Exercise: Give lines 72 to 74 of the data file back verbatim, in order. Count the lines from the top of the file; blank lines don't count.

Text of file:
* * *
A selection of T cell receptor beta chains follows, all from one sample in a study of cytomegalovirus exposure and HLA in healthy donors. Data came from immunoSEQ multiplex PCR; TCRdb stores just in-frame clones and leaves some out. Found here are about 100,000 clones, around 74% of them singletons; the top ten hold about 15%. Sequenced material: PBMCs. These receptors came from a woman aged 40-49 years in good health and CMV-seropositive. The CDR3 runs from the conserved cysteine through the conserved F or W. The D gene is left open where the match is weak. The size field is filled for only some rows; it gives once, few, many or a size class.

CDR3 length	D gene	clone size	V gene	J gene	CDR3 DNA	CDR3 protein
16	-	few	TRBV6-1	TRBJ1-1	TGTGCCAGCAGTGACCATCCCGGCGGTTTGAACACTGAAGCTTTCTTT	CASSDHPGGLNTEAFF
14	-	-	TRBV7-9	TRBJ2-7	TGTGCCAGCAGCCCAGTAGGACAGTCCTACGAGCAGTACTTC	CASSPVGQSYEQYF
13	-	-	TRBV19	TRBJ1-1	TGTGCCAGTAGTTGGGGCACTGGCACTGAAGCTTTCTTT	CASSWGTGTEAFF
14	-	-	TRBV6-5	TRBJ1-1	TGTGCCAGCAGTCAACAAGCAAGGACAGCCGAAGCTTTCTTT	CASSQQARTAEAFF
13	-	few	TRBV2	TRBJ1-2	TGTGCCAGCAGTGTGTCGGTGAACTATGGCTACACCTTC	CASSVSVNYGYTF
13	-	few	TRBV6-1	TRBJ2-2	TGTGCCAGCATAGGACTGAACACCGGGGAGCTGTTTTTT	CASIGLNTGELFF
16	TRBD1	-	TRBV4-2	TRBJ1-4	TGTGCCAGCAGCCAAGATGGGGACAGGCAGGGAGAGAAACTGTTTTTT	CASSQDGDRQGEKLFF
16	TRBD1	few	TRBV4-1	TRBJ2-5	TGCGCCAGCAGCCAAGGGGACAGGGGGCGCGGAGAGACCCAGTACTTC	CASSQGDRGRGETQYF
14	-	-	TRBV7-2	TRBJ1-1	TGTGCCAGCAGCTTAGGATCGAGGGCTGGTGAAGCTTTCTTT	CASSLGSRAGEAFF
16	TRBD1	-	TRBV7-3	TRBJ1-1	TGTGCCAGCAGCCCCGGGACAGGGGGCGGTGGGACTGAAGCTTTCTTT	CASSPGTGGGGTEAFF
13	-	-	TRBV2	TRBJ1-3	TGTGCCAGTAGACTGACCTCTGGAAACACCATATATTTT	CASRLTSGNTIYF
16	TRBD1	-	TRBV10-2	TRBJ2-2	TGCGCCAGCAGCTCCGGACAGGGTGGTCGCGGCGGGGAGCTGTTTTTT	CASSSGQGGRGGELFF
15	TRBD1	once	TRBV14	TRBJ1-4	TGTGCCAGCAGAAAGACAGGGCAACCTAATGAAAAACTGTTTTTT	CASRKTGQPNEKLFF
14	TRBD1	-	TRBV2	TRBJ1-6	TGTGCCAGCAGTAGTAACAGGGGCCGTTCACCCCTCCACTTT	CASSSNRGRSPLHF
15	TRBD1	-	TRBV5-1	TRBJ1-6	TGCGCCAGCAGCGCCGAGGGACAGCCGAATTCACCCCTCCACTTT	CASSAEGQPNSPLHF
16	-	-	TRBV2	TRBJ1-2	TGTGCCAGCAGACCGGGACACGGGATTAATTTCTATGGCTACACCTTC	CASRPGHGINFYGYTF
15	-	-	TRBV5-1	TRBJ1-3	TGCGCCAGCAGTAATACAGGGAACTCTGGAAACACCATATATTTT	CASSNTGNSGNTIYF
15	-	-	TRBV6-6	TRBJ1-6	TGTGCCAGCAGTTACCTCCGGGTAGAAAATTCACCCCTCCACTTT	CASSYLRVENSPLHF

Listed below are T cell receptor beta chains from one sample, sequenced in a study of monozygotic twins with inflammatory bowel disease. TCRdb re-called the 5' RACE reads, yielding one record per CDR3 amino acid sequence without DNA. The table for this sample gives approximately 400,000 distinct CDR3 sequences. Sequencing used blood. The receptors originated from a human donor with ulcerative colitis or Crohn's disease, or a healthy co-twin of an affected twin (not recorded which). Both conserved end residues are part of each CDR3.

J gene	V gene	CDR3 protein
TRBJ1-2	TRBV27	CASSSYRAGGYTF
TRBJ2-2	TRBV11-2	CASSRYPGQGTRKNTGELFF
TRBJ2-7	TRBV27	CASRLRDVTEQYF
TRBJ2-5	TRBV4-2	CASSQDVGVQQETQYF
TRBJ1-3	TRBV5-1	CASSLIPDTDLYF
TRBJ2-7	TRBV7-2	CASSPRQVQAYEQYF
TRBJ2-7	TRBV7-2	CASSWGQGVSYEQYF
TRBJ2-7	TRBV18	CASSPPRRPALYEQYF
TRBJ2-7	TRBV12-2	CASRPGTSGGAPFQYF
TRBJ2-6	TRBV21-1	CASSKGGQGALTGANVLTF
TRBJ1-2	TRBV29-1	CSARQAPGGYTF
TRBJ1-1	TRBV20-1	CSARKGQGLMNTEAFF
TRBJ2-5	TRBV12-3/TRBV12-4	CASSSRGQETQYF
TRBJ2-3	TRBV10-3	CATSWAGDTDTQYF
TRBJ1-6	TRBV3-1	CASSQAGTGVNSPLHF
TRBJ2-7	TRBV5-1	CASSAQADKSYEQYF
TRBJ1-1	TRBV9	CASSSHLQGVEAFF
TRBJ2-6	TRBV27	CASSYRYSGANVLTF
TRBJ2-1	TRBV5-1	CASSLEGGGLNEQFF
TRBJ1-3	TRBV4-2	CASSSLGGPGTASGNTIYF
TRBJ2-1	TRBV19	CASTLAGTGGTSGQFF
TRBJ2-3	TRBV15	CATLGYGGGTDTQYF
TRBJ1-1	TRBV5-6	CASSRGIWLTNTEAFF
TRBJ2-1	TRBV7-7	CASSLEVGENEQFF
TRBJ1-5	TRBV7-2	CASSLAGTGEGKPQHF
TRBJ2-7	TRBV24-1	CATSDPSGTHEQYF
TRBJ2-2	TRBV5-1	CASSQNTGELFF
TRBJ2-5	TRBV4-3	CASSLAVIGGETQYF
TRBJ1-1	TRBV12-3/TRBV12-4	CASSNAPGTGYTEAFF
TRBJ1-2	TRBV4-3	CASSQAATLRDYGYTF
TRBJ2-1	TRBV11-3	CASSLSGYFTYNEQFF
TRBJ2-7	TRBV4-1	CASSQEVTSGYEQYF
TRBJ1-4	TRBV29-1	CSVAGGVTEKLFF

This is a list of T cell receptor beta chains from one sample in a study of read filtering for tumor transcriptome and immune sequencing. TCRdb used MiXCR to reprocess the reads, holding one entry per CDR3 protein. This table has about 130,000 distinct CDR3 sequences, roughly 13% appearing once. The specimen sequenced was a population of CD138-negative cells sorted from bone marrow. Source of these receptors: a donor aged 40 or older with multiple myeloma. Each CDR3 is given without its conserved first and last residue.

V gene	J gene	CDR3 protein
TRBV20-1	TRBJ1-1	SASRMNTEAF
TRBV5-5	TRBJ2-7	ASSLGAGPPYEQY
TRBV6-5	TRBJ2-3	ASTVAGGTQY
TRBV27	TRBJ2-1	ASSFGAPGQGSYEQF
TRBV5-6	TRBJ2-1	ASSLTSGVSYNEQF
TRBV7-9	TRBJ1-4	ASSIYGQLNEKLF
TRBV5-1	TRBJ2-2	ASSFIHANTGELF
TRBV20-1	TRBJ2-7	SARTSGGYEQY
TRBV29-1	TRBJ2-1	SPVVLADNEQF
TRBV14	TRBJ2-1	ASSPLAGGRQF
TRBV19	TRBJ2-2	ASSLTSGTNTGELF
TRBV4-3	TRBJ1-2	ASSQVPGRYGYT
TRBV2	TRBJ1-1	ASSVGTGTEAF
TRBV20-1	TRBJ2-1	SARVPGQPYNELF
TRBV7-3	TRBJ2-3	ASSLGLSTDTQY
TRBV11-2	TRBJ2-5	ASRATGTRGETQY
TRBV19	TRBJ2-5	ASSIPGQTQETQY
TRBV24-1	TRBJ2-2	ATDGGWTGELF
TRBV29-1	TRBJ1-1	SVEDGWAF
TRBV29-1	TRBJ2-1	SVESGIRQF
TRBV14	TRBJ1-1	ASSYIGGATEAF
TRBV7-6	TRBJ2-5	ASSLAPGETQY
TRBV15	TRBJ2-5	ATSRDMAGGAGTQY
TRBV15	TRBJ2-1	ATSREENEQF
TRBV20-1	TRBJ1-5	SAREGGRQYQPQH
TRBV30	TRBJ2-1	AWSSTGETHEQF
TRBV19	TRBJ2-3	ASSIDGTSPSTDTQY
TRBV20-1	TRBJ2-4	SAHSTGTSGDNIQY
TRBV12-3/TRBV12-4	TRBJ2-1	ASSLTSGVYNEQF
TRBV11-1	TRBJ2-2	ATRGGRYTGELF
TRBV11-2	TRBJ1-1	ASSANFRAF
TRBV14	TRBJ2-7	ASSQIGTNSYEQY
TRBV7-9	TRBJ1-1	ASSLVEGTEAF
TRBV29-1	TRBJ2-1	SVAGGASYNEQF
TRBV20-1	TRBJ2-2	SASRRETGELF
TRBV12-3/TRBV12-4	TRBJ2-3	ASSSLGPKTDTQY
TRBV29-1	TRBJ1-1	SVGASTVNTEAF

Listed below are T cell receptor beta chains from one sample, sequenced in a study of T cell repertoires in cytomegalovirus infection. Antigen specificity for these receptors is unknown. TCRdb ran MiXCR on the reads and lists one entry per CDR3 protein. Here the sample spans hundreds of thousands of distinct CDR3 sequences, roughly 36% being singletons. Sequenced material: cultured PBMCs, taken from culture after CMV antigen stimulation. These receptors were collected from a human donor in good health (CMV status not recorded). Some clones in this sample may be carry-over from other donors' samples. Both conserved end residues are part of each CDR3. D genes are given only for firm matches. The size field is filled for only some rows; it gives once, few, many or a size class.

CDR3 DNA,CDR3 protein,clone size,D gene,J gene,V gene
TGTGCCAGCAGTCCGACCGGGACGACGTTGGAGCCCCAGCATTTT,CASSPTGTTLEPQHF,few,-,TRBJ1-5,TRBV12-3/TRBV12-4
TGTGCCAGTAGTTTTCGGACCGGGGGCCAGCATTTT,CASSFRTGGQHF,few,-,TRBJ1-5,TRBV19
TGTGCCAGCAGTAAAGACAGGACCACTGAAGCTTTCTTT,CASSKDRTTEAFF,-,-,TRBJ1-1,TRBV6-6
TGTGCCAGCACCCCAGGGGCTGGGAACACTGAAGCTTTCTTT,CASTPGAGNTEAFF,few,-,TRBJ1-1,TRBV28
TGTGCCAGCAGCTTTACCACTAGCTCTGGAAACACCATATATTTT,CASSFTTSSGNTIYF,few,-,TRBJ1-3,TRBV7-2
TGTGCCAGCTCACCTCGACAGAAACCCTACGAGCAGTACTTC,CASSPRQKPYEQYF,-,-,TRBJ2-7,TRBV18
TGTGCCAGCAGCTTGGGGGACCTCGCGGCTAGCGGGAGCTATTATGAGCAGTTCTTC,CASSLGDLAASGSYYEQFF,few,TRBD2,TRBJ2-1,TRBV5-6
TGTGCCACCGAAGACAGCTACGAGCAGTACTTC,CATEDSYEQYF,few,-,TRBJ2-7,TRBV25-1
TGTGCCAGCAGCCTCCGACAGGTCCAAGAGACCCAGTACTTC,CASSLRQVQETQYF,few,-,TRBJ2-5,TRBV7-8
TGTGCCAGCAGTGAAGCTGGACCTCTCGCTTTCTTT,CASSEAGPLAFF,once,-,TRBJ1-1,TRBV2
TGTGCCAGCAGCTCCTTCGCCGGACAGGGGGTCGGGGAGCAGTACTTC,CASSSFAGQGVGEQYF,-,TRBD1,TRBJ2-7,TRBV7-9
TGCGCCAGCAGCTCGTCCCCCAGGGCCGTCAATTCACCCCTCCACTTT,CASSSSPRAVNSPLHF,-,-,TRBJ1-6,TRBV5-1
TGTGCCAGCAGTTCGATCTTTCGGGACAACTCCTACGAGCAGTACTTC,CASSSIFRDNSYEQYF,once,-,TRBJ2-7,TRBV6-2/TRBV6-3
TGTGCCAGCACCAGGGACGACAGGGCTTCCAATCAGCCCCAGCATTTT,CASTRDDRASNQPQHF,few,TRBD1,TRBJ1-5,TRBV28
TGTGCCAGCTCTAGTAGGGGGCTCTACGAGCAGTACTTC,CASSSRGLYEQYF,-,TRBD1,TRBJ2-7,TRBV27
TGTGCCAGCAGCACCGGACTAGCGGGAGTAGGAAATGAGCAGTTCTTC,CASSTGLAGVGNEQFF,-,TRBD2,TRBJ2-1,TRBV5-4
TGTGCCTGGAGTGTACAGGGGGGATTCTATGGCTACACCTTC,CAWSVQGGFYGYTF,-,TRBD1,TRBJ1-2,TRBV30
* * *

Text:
TRBV7-3	TRBJ2-3	ASSLGLSTDTQY
TRBV11-2	TRBJ2-5	ASRATGTRGETQY
TRBV19	TRBJ2-5	ASSIPGQTQETQY